How do I get a system I developed with 32-bit Access to run with people running 64-bit Access

I've created a data reporting system using 32-bit Access with Basic background code  but it will run on a machine running 64-bit Access.
rwoosleyAsked:
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Scott McDaniel (Microsoft Access MVP - EE MVE )Infotrakker SoftwareCommented:
A 32-bit Access app should run in 64-bit Access, so long as you're not using 32-bit controls/apis or such.

You can't compile 32-bit Access apps to .mde/.accde and run them on 64-bit Access, however. You'd have to create two distinct versions - one for 32-bit, and another for 64-bit.
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Jim Dettman (Microsoft MVP/ EE MVE)President / OwnerCommented:
If you have used any API calls, then you'll need two versions or use compiler directives.   Also as Scott mentioned, controls and references all need to be 64 bit if your using 64 bit.

BTW, here is some helpful info if you did use any API calls:

This will help you determine what might need to be changed:

Microsoft Office Code Compatibility Inspector user's guide
http://technet.microsoft.com/en-us/library/ee833946.aspx

also read:

 Compatibility Between the 32-bit and 64-bit Versions of Office 2010
http://msdn.microsoft.com/en-us/library/ee691831(office.14).aspx

and the section "Introducing the VBA 7 Code Base" for the general overview.

All the new 64 bit calls are here:
http://www.microsoft.com/download/en/confirmation.aspx?displaylang=en&id=9970

a list of all the calls that were modified for 64 bit:
http://msdn.microsoft.com/en-us/library/aa383663(VS.85).aspx

Jim.
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rwoosleyAuthor Commented:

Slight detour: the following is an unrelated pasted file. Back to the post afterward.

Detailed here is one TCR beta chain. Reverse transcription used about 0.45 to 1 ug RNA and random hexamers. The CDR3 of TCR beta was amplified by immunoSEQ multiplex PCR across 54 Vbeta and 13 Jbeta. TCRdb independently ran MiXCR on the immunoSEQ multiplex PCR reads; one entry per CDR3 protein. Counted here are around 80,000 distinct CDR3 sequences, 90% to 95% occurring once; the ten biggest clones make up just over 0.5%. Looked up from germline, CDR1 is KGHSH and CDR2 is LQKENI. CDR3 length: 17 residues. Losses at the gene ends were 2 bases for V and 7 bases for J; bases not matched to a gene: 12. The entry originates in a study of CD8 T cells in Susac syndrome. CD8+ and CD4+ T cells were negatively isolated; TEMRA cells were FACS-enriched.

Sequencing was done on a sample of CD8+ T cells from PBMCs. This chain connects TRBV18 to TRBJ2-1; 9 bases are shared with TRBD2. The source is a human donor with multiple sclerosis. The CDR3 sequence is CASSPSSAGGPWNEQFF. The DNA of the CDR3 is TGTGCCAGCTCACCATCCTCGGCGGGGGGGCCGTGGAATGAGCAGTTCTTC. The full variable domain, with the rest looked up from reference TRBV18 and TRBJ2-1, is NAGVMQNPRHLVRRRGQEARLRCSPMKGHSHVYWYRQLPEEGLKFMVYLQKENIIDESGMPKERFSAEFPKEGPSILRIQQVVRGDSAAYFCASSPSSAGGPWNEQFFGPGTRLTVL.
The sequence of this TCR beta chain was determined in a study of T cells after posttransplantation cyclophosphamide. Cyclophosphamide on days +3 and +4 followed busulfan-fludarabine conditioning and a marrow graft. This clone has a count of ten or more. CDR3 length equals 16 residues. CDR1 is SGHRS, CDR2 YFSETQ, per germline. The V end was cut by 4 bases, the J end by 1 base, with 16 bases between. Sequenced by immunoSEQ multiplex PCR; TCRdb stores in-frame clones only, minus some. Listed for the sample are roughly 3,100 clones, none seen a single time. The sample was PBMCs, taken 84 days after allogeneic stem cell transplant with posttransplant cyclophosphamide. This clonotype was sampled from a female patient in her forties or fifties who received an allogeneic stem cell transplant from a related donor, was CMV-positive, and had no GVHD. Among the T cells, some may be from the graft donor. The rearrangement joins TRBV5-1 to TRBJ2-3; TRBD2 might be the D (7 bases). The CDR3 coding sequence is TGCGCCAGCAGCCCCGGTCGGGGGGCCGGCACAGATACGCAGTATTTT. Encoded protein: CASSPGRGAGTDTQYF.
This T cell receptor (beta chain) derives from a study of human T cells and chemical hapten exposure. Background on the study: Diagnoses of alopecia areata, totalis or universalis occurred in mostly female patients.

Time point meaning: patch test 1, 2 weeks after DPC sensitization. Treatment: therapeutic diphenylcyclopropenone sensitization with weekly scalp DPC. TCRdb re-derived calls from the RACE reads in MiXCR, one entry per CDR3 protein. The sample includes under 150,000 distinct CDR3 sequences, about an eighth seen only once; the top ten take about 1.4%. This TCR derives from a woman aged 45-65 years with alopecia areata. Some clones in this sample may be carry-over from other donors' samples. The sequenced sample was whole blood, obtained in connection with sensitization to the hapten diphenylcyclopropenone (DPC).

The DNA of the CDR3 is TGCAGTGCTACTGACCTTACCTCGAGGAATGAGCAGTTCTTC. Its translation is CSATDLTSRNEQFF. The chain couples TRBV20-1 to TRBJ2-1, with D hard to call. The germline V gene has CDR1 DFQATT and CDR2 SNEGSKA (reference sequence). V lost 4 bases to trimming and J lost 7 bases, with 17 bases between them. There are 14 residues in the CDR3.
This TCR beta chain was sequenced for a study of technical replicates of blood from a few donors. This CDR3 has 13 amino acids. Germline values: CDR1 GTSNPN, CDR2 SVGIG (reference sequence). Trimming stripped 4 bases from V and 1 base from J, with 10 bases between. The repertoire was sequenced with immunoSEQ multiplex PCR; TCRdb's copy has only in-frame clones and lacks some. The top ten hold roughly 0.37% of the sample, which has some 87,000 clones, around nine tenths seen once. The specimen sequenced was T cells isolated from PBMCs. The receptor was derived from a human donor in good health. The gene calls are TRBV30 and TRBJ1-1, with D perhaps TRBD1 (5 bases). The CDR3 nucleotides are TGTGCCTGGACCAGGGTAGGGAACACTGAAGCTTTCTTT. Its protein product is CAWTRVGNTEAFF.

Got it.  I'll take a look at the Inspector.  I also found your response to the same problem back in March of 2010.  I'll check out both and get back  Thanks!!
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PatHartmanCommented:
If you have any influence regarding versions, get your client to stick with the 32-bit version of Office UNLESS they have an absolute need to support humongous spreadsheets.  There is absolutely no other reason to switch and several reasons to not switch including the loss of any 32-bit add ins your Office apps might be using as well as the code change to account for changing any API calls that use pointer variables.

As Scott said, if you have to support both environments and you must deliver a compiled app, then you must maintain two separate development environments since you can run compiled databases in the other bit-version.
The first part of the code below is copied from a web entry - the link is at the end.  It explains generally what you need to do.  The second part is the implementation of the API call that I used.  You will need to locate the specific instructions for the API call you are using in order to find out what arguments need changing.

''''''''Conditional compiling
''''''''
''''''''If your code needs to run on both 32 bit and 64 bit Excel, then another thing to do is add conditional compilation to your VBA.
''''''''
''''''''Microsoft devised two compile constants to handle this:
''''''''
''''''''VBA7: True if you're using Office 2010, False for older versions
''''''''
''''''''WIN64: True if your Office installation is 64 bit, false for 32 bit.
''''''''
''''''''Since the 64 bit declarations also work on 32 bit Office 2010, all you have to test for is VBA7:
''''''''
''''''''#If VBA7 Then
''''''''     Private Declare PtrSafe Function GetDeviceCaps Lib "gdi32" (ByVal hDC As LongPtr, ByVal nIndex As Long) As Long
'''''''' #Else